Which QB would you want in a big game, Tom Brady or Peyton Manning? Boston Globe writers Ron Borges, Nick Cafardo, Jerome Solomon, Dan Shaughnessy and Jack MacMullen each offer their own point of view in the arguement and give their reasons for picking either player.
Michael Felger of the Boston Herald writes that the Indianapolis Colts are coming into Foxboro as a seemingly unstoppable machine. They're healthy. They're balanced. They're undefeated. The Patriots are hurting on both sides of the ball and are battling an inconsistency rarely seen under Bill Belichick. Their defense can't seem to stop anybody. But history tells a different story. The Pats have been here before, and just about every time they've defied the experts and handed the Colts a devastating loss. So how will the Patriots do it this time?
Jerome Solomon and Mike Reiss of the Boston Globe report that in a bit of a surprise move, the Patriots released safety Arturo Freeman yesterday to make room for free agent running back Michael Cloud. Solomon and Reiss writes that the release of Freeman is curious in that he was the lone healthy strong safety on the roster. Rodney Harrison and Guss Scott are out for the season with knee injuries, and James Sanders is questionable with a sore ankle and hasn't been at the opening of practice this week. Cloud played in five games for the Patriots two years ago, rushing for 118 yards on 27 carries with a team-high five touchdowns. "People that win big games are people that can function in a pressurized environment and do the same things that they do in a training camp practice, and that's what we have not done against New England," said Indianapolis head coach Tony Dungy. "We've gone up there and false-started on the first play of the game when we haven't had a penalty in four or five weeks. We've done those kind of things, which you can't do, because it's hard enough to beat a good team when you do everything right. . . . You hope that you're in a lot of big games and you learn from that and you realize that you can function that way and you hope that your veteran leadership has a calming influence."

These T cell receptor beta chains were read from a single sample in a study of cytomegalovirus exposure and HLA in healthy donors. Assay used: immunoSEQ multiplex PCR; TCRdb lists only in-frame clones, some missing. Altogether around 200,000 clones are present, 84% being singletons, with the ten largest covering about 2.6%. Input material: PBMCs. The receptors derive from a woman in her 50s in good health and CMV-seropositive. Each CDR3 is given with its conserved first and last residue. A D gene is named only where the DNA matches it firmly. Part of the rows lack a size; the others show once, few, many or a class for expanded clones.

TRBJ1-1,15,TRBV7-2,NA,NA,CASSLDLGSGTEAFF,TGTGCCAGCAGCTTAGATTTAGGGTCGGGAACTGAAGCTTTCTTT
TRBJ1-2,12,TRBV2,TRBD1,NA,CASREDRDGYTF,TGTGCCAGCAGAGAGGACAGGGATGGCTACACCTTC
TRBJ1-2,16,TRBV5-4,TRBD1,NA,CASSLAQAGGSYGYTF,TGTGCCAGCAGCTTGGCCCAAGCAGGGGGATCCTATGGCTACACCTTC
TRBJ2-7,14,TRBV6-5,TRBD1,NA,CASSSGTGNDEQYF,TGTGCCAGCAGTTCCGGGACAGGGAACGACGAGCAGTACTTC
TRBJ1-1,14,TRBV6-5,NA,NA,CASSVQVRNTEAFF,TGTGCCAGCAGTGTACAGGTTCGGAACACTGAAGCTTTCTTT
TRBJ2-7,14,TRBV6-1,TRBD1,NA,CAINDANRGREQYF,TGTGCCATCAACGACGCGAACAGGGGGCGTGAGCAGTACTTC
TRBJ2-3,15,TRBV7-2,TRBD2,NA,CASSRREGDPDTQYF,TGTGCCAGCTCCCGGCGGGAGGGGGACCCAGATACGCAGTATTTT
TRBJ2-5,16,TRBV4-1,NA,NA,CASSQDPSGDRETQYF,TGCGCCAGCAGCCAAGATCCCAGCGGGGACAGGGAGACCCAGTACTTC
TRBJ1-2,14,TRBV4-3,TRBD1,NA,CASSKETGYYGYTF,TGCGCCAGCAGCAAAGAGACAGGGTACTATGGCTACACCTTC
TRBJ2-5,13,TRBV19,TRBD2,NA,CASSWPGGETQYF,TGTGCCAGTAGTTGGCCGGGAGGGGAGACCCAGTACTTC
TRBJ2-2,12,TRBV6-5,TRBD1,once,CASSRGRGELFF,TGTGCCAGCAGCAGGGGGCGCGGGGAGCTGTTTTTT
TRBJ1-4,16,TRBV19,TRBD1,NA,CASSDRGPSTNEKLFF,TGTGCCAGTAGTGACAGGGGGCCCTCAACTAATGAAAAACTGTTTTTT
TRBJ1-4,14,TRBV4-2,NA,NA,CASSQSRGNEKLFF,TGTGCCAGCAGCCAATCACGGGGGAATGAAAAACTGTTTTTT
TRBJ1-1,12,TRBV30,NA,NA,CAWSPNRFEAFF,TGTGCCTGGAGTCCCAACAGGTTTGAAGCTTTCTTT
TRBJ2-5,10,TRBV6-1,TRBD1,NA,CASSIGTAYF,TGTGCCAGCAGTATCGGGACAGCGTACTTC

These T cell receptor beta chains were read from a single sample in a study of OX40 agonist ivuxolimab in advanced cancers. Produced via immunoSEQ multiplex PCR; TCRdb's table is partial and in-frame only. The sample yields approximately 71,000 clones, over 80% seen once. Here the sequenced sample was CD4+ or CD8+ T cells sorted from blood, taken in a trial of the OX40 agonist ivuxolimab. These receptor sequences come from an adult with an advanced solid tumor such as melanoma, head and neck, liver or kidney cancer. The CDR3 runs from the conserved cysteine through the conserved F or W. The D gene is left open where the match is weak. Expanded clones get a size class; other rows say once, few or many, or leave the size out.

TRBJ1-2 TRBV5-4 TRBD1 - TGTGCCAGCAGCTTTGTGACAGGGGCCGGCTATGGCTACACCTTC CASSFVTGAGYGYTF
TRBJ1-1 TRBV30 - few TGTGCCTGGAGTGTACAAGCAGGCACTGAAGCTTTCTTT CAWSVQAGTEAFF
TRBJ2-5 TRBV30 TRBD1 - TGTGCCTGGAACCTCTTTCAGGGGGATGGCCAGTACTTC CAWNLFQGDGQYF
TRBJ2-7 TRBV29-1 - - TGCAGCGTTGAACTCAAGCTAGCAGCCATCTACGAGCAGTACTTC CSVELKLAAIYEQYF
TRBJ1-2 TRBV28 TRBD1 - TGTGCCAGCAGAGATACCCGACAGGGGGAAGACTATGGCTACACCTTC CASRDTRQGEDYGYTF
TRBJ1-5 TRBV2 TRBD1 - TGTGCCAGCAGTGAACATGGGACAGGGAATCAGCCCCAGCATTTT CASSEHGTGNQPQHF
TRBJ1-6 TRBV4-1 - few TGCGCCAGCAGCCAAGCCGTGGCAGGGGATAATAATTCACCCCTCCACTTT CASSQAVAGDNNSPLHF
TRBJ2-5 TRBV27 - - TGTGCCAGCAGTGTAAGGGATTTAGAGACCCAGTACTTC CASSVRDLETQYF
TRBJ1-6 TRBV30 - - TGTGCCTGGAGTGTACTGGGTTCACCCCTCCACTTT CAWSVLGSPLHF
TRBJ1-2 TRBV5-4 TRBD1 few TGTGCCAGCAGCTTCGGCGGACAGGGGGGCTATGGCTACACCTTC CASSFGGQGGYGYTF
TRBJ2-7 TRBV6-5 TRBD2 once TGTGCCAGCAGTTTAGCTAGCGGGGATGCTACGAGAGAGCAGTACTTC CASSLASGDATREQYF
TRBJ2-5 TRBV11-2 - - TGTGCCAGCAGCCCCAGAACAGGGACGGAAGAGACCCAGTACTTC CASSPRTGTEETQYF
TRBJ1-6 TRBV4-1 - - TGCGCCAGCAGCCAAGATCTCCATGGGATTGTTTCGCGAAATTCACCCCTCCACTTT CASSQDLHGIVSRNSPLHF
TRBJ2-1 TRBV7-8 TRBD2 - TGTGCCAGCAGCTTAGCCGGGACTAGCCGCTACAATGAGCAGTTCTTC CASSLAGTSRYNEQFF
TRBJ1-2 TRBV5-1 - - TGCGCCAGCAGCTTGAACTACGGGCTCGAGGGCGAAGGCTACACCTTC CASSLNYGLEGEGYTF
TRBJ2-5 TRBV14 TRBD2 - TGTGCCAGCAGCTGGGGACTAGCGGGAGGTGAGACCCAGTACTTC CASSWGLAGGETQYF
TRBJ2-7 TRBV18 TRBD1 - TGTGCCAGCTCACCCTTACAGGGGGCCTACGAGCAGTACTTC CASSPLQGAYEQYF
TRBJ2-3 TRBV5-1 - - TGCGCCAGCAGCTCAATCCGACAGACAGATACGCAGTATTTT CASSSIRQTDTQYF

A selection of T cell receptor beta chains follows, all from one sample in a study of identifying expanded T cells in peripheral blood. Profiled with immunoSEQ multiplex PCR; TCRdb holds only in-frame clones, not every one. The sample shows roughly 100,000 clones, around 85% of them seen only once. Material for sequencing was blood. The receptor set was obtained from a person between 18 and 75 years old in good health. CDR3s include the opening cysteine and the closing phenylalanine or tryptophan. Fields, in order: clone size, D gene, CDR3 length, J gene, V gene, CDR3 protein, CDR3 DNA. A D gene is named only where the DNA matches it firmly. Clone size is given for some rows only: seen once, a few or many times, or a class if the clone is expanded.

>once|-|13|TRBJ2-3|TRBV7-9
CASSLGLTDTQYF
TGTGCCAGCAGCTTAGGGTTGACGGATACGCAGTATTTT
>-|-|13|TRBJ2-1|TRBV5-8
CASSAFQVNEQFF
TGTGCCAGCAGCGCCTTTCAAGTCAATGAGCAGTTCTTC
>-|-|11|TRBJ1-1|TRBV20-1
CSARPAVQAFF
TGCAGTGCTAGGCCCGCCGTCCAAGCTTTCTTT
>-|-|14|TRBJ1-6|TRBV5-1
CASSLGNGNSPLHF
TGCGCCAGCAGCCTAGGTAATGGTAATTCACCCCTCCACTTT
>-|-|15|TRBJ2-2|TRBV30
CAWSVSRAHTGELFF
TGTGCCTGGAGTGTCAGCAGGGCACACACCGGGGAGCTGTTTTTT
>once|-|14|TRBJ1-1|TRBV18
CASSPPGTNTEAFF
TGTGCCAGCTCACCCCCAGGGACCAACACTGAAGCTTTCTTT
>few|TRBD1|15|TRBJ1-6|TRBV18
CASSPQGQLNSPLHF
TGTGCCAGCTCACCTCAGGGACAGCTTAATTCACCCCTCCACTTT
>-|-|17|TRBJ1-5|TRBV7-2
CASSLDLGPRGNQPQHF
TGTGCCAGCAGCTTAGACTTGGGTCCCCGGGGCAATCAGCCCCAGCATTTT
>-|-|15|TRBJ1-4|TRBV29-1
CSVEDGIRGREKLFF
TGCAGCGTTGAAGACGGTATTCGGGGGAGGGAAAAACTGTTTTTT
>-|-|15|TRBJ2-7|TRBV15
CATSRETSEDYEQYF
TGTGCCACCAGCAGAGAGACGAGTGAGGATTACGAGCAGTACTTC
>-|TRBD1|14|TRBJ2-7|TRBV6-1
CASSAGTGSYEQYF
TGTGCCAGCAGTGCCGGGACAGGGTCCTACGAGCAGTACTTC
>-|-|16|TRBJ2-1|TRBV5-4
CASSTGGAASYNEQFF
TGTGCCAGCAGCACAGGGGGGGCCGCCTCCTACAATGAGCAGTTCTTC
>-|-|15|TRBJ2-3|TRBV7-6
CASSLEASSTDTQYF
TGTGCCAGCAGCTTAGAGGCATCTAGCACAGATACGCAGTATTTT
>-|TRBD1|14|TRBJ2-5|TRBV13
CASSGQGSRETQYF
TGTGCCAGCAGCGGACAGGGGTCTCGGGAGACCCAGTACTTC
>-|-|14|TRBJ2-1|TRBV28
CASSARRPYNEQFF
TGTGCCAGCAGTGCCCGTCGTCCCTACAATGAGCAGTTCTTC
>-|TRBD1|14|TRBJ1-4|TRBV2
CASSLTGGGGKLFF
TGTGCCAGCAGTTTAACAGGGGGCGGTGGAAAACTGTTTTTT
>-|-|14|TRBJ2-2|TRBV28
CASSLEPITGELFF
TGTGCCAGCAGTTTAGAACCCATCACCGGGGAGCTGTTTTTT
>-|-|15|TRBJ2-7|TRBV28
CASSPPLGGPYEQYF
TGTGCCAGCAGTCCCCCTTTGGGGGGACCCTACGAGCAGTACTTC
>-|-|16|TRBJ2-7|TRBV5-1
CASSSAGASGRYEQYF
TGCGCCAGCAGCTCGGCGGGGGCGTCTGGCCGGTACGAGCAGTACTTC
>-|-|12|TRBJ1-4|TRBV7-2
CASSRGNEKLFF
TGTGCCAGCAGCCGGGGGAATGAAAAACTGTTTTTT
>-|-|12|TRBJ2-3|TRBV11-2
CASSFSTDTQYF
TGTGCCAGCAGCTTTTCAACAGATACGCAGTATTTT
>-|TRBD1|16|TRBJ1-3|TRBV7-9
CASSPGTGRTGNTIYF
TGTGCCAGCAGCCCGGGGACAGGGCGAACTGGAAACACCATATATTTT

Michael Felger of the Boston Herald writes that the Patriots have won their last six games against Indianapolis and are 7-1 against the Colts since Bill Belichick took over in 2000. Study those games and you realize that, in many of them, the Colts did more to lose than the Pats did to win. Put another way, the Patriots haven't been that much better than the Colts, they've just been less stupid when it counts.
Jerome Solomon of the Boston Globe writes that almost all of the evidence says this time it will be different. Indianapolis, the team that has yet to play in a Super Bowl, rolling at 7-0, against New England, the two-time defending champion and winner of three of the last four titles, reeling somewhat at 4-3. Patriots coach Bill Belichick said these Colts aren't doing anything the Patriots haven't seen (and stopped) the past few seasons. The question is, will they stop it tonight at Gillette Stadium? "It's the same guys," Belichick said of the Colts, who lost to the Patriots in the playoffs each of the last two years. "It's the same plays and it's pretty much the same results. "You give me the coverage, I'll tell you where the ball is going. You show me the front, I'll tell you how they are going to block it."
Bill Reynolds of the *Providence Journal *writes that there are two levels to this game tonight: it's a game that both teams need, albeit for different reasons. The Pats need to win a signature game and start to get control of this season, while the Colts need it for own self-respect as a team, proving that they can win in Gillette Stadium, that they no longer are the soft Colts, the team that puts up all the big numbers until it really counts.
Tom Curran of the Providence Journal analyzes the matchups for tonight's Patriots - Colts game at Gillette Stadium.
Tom Curran of the Providence Journal offers his daily sports blog with Patriots notes and commentary.